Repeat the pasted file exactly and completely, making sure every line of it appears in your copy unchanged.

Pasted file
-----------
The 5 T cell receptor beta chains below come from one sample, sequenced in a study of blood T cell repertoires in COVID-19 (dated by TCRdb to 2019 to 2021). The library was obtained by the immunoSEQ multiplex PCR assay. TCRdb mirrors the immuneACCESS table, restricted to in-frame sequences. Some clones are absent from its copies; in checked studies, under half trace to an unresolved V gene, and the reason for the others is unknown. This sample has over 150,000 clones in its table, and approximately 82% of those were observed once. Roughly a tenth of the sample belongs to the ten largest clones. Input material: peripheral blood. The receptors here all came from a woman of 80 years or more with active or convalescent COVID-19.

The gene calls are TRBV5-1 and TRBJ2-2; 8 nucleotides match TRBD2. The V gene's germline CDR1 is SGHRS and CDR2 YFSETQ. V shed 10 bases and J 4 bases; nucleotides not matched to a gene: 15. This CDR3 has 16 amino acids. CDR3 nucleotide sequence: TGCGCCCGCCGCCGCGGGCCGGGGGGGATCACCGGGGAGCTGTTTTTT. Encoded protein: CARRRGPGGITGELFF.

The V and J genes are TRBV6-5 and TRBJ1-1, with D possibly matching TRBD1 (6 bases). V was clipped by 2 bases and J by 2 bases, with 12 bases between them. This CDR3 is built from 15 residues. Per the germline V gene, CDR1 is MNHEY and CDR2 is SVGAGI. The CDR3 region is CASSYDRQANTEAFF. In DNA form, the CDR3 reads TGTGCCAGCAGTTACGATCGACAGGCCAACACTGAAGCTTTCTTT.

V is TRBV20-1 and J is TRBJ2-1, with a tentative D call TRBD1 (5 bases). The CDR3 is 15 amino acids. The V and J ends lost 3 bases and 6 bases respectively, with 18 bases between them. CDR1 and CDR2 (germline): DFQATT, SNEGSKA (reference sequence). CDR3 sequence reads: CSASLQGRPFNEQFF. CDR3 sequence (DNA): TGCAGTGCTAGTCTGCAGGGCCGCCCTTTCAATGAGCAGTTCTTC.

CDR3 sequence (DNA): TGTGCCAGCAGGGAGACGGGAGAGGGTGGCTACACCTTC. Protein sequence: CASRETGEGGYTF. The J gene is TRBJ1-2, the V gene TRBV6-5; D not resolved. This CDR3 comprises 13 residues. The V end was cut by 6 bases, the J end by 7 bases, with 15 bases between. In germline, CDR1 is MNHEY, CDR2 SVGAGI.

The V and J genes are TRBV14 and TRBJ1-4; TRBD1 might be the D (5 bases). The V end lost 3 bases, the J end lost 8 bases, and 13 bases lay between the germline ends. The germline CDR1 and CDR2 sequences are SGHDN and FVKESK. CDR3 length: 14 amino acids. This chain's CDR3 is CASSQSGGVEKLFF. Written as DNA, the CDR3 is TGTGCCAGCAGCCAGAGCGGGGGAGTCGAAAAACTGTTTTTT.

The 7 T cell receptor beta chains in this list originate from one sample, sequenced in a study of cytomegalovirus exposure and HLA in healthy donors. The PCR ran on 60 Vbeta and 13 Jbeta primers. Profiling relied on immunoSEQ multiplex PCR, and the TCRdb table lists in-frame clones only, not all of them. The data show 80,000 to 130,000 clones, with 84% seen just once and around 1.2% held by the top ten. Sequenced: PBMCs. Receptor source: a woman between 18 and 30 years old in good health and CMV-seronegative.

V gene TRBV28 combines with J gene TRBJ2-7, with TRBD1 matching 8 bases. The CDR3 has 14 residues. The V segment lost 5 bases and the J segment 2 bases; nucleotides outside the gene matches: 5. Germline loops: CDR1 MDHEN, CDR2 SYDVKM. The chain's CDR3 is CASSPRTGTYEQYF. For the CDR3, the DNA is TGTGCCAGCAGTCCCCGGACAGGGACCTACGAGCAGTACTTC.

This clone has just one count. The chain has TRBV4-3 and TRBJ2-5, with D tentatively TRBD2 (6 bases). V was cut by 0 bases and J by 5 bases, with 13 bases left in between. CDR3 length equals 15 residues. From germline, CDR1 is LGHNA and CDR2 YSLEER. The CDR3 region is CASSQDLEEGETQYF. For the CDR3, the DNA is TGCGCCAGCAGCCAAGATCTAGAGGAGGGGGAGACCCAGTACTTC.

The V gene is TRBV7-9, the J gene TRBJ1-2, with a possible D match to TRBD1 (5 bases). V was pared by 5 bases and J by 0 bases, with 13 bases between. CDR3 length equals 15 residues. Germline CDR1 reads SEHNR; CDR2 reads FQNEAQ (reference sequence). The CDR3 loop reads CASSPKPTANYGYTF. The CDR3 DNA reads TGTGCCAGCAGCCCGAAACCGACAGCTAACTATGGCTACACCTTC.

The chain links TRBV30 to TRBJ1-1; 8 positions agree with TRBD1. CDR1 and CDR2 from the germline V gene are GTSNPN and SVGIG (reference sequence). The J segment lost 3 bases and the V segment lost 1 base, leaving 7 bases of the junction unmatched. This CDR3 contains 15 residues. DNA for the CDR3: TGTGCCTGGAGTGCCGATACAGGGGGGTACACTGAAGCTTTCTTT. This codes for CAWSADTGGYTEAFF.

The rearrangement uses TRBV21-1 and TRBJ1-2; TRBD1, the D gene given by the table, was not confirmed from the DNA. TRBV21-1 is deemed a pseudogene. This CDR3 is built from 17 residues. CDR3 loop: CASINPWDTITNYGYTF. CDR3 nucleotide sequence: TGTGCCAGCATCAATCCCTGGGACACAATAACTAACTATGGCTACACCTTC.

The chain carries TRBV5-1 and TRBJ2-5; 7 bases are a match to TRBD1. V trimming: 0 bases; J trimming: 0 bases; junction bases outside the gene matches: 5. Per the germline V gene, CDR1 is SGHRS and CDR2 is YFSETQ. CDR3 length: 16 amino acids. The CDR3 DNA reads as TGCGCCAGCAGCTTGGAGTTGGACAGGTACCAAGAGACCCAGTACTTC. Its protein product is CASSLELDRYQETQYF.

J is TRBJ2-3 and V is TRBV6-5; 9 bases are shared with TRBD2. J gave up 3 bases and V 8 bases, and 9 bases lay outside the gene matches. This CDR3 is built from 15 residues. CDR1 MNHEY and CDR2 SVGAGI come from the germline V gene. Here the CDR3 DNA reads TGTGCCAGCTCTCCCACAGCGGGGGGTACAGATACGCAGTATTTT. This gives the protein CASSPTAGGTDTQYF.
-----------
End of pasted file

The 5 T cell receptor beta chains below come from one sample, sequenced in a study of blood T cell repertoires in COVID-19 (dated by TCRdb to 2019 to 2021). The library was obtained by the immunoSEQ multiplex PCR assay. TCRdb mirrors the immuneACCESS table, restricted to in-frame sequences. Some clones are absent from its copies; in checked studies, under half trace to an unresolved V gene, and the reason for the others is unknown. This sample has over 150,000 clones in its table, and approximately 82% of those were observed once. Roughly a tenth of the sample belongs to the ten largest clones. Input material: peripheral blood. The receptors here all came from a woman of 80 years or more with active or convalescent COVID-19.

The gene calls are TRBV5-1 and TRBJ2-2; 8 nucleotides match TRBD2. The V gene's germline CDR1 is SGHRS and CDR2 YFSETQ. V shed 10 bases and J 4 bases; nucleotides not matched to a gene: 15. This CDR3 has 16 amino acids. CDR3 nucleotide sequence: TGCGCCCGCCGCCGCGGGCCGGGGGGGATCACCGGGGAGCTGTTTTTT. Encoded protein: CARRRGPGGITGELFF.

The V and J genes are TRBV6-5 and TRBJ1-1, with D possibly matching TRBD1 (6 bases). V was clipped by 2 bases and J by 2 bases, with 12 bases between them. This CDR3 is built from 15 residues. Per the germline V gene, CDR1 is MNHEY and CDR2 is SVGAGI. The CDR3 region is CASSYDRQANTEAFF. In DNA form, the CDR3 reads TGTGCCAGCAGTTACGATCGACAGGCCAACACTGAAGCTTTCTTT.

V is TRBV20-1 and J is TRBJ2-1, with a tentative D call TRBD1 (5 bases). The CDR3 is 15 amino acids. The V and J ends lost 3 bases and 6 bases respectively, with 18 bases between them. CDR1 and CDR2 (germline): DFQATT, SNEGSKA (reference sequence). CDR3 sequence reads: CSASLQGRPFNEQFF. CDR3 sequence (DNA): TGCAGTGCTAGTCTGCAGGGCCGCCCTTTCAATGAGCAGTTCTTC.

CDR3 sequence (DNA): TGTGCCAGCAGGGAGACGGGAGAGGGTGGCTACACCTTC. Protein sequence: CASRETGEGGYTF. The J gene is TRBJ1-2, the V gene TRBV6-5; D not resolved. This CDR3 comprises 13 residues. The V end was cut by 6 bases, the J end by 7 bases, with 15 bases between. In germline, CDR1 is MNHEY, CDR2 SVGAGI.

The V and J genes are TRBV14 and TRBJ1-4; TRBD1 might be the D (5 bases). The V end lost 3 bases, the J end lost 8 bases, and 13 bases lay between the germline ends. The germline CDR1 and CDR2 sequences are SGHDN and FVKESK. CDR3 length: 14 amino acids. This chain's CDR3 is CASSQSGGVEKLFF. Written as DNA, the CDR3 is TGTGCCAGCAGCCAGAGCGGGGGAGTCGAAAAACTGTTTTTT.

The 7 T cell receptor beta chains in this list originate from one sample, sequenced in a study of cytomegalovirus exposure and HLA in healthy donors. The PCR ran on 60 Vbeta and 13 Jbeta primers. Profiling relied on immunoSEQ multiplex PCR, and the TCRdb table lists in-frame clones only, not all of them. The data show 80,000 to 130,000 clones, with 84% seen just once and around 1.2% held by the top ten. Sequenced: PBMCs. Receptor source: a woman between 18 and 30 years old in good health and CMV-seronegative.

V gene TRBV28 combines with J gene TRBJ2-7, with TRBD1 matching 8 bases. The CDR3 has 14 residues. The V segment lost 5 bases and the J segment 2 bases; nucleotides outside the gene matches: 5. Germline loops: CDR1 MDHEN, CDR2 SYDVKM. The chain's CDR3 is CASSPRTGTYEQYF. For the CDR3, the DNA is TGTGCCAGCAGTCCCCGGACAGGGACCTACGAGCAGTACTTC.

This clone has just one count. The chain has TRBV4-3 and TRBJ2-5, with D tentatively TRBD2 (6 bases). V was cut by 0 bases and J by 5 bases, with 13 bases left in between. CDR3 length equals 15 residues. From germline, CDR1 is LGHNA and CDR2 YSLEER. The CDR3 region is CASSQDLEEGETQYF. For the CDR3, the DNA is TGCGCCAGCAGCCAAGATCTAGAGGAGGGGGAGACCCAGTACTTC.

The V gene is TRBV7-9, the J gene TRBJ1-2, with a possible D match to TRBD1 (5 bases). V was pared by 5 bases and J by 0 bases, with 13 bases between. CDR3 length equals 15 residues. Germline CDR1 reads SEHNR; CDR2 reads FQNEAQ (reference sequence). The CDR3 loop reads CASSPKPTANYGYTF. The CDR3 DNA reads TGTGCCAGCAGCCCGAAACCGACAGCTAACTATGGCTACACCTTC.

The chain links TRBV30 to TRBJ1-1; 8 positions agree with TRBD1. CDR1 and CDR2 from the germline V gene are GTSNPN and SVGIG (reference sequence). The J segment lost 3 bases and the V segment lost 1 base, leaving 7 bases of the junction unmatched. This CDR3 contains 15 residues. DNA for the CDR3: TGTGCCTGGAGTGCCGATACAGGGGGGTACACTGAAGCTTTCTTT. This codes for CAWSADTGGYTEAFF.

The rearrangement uses TRBV21-1 and TRBJ1-2; TRBD1, the D gene given by the table, was not confirmed from the DNA. TRBV21-1 is deemed a pseudogene. This CDR3 is built from 17 residues. CDR3 loop: CASINPWDTITNYGYTF. CDR3 nucleotide sequence: TGTGCCAGCATCAATCCCTGGGACACAATAACTAACTATGGCTACACCTTC.

The chain carries TRBV5-1 and TRBJ2-5; 7 bases are a match to TRBD1. V trimming: 0 bases; J trimming: 0 bases; junction bases outside the gene matches: 5. Per the germline V gene, CDR1 is SGHRS and CDR2 is YFSETQ. CDR3 length: 16 amino acids. The CDR3 DNA reads as TGCGCCAGCAGCTTGGAGTTGGACAGGTACCAAGAGACCCAGTACTTC. Its protein product is CASSLELDRYQETQYF.

J is TRBJ2-3 and V is TRBV6-5; 9 bases are shared with TRBD2. J gave up 3 bases and V 8 bases, and 9 bases lay outside the gene matches. This CDR3 is built from 15 residues. CDR1 MNHEY and CDR2 SVGAGI come from the germline V gene. Here the CDR3 DNA reads TGTGCCAGCTCTCCCACAGCGGGGGGTACAGATACGCAGTATTTT. This gives the protein CASSPTAGGTDTQYF.